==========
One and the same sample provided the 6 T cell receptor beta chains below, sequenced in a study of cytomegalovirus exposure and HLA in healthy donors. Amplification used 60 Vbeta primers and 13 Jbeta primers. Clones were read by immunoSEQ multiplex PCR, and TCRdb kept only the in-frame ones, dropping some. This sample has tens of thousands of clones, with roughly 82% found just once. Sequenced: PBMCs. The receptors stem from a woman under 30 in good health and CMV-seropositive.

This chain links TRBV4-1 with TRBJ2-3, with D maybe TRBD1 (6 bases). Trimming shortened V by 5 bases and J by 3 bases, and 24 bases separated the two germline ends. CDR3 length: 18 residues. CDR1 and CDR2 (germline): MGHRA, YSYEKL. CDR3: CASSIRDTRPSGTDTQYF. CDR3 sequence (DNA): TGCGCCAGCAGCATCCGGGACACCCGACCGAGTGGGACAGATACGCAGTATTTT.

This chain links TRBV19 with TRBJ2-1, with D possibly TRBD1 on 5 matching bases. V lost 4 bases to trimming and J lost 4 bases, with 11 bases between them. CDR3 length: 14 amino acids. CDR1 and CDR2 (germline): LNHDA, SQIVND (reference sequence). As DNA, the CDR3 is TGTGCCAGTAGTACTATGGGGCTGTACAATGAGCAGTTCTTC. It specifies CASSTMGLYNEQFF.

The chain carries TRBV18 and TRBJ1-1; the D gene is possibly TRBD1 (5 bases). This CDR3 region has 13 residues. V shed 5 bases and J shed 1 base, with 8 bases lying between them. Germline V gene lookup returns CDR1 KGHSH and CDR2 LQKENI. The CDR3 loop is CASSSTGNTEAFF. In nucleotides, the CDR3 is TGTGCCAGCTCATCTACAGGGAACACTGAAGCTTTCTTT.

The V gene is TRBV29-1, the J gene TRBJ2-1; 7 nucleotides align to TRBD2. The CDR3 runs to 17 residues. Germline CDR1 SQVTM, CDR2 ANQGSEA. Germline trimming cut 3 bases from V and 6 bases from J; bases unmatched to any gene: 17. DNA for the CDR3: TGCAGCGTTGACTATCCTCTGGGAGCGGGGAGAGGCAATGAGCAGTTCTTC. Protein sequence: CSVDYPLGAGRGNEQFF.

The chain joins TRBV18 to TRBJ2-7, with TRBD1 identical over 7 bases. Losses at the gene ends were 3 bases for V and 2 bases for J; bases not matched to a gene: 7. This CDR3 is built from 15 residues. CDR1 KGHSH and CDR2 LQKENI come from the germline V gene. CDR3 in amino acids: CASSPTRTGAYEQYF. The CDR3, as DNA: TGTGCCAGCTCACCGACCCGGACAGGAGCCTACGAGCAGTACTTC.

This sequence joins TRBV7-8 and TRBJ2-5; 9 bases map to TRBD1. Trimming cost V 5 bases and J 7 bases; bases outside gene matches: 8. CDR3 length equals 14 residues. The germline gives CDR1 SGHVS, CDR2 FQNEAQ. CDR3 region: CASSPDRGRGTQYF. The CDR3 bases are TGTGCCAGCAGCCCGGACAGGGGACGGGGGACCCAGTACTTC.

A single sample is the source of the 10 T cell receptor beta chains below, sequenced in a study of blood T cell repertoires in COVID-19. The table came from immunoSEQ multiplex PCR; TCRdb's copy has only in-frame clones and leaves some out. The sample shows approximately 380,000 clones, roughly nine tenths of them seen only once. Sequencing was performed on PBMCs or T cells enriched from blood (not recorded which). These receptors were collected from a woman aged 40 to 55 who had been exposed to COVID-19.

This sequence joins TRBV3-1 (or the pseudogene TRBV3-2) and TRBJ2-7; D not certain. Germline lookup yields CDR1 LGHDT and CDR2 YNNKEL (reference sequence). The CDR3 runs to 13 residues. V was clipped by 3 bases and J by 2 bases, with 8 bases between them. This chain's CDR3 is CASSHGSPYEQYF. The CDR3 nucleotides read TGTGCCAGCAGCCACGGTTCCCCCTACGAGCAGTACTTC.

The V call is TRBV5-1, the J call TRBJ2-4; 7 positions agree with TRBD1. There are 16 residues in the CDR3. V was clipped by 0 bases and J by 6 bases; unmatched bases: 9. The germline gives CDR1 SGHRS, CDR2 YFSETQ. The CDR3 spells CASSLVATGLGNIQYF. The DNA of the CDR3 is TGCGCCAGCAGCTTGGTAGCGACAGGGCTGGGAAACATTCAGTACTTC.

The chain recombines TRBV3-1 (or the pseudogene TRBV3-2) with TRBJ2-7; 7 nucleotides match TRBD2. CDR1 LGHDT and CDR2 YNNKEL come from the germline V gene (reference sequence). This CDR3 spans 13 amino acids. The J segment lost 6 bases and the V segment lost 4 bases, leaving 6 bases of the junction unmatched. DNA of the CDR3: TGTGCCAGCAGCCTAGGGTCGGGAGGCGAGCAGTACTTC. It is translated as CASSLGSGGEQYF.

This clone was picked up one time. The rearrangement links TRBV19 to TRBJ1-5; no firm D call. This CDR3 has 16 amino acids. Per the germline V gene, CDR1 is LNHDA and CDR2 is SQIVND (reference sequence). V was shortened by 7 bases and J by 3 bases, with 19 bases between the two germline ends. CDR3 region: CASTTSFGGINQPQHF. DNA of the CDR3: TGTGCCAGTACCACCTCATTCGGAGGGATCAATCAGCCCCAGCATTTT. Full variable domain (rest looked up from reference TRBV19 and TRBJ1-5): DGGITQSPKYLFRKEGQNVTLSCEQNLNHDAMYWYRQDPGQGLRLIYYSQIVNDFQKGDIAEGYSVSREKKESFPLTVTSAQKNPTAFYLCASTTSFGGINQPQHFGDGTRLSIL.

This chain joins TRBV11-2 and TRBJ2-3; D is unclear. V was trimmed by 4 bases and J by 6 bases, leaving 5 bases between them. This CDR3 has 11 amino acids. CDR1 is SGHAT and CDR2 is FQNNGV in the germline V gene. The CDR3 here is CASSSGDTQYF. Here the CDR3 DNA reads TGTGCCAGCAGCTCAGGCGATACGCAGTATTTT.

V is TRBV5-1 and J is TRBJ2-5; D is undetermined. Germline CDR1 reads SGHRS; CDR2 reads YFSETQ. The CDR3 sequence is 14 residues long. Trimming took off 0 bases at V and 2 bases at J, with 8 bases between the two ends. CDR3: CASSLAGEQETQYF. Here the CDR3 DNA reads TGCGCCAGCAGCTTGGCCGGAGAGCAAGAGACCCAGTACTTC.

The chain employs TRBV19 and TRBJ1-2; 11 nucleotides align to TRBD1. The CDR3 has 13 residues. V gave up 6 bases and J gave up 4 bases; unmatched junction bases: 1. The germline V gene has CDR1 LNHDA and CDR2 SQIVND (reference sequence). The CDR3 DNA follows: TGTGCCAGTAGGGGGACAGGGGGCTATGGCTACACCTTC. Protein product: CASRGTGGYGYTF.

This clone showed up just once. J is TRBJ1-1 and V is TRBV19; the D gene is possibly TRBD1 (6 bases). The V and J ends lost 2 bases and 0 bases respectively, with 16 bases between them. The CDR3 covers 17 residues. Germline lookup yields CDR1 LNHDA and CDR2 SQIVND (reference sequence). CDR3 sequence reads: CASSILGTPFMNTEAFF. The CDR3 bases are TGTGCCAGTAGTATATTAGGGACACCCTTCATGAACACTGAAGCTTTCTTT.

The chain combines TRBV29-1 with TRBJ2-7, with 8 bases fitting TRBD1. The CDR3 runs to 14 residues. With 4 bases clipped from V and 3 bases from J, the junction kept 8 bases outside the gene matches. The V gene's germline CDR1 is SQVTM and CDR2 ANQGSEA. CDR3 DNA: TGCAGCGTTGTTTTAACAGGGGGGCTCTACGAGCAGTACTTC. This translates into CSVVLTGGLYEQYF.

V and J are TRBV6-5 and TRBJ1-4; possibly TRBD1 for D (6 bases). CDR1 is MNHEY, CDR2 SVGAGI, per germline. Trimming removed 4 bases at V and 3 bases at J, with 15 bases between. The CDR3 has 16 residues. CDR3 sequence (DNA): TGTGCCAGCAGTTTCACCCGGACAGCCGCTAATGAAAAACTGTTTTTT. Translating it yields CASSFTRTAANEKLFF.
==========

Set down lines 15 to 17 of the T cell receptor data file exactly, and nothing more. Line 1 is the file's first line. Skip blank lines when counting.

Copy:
The chain employs TRBV19 and TRBJ1-2; 11 nucleotides align to TRBD1. The CDR3 has 13 residues. V gave up 6 bases and J gave up 4 bases; unmatched junction bases: 1. The germline V gene has CDR1 LNHDA and CDR2 SQIVND (reference sequence). The CDR3 DNA follows: TGTGCCAGTAGGGGGACAGGGGGCTATGGCTACACCTTC. Protein product: CASRGTGGYGYTF.

This clone showed up just once. J is TRBJ1-1 and V is TRBV19; the D gene is possibly TRBD1 (6 bases). The V and J ends lost 2 bases and 0 bases respectively, with 16 bases between them. The CDR3 covers 17 residues. Germline lookup yields CDR1 LNHDA and CDR2 SQIVND (reference sequence). CDR3 sequence reads: CASSILGTPFMNTEAFF. The CDR3 bases are TGTGCCAGTAGTATATTAGGGACACCCTTCATGAACACTGAAGCTTTCTTT.

The chain combines TRBV29-1 with TRBJ2-7, with 8 bases fitting TRBD1. The CDR3 runs to 14 residues. With 4 bases clipped from V and 3 bases from J, the junction kept 8 bases outside the gene matches. The V gene's germline CDR1 is SQVTM and CDR2 ANQGSEA. CDR3 DNA: TGCAGCGTTGTTTTAACAGGGGGGCTCTACGAGCAGTACTTC. This translates into CSVVLTGGLYEQYF.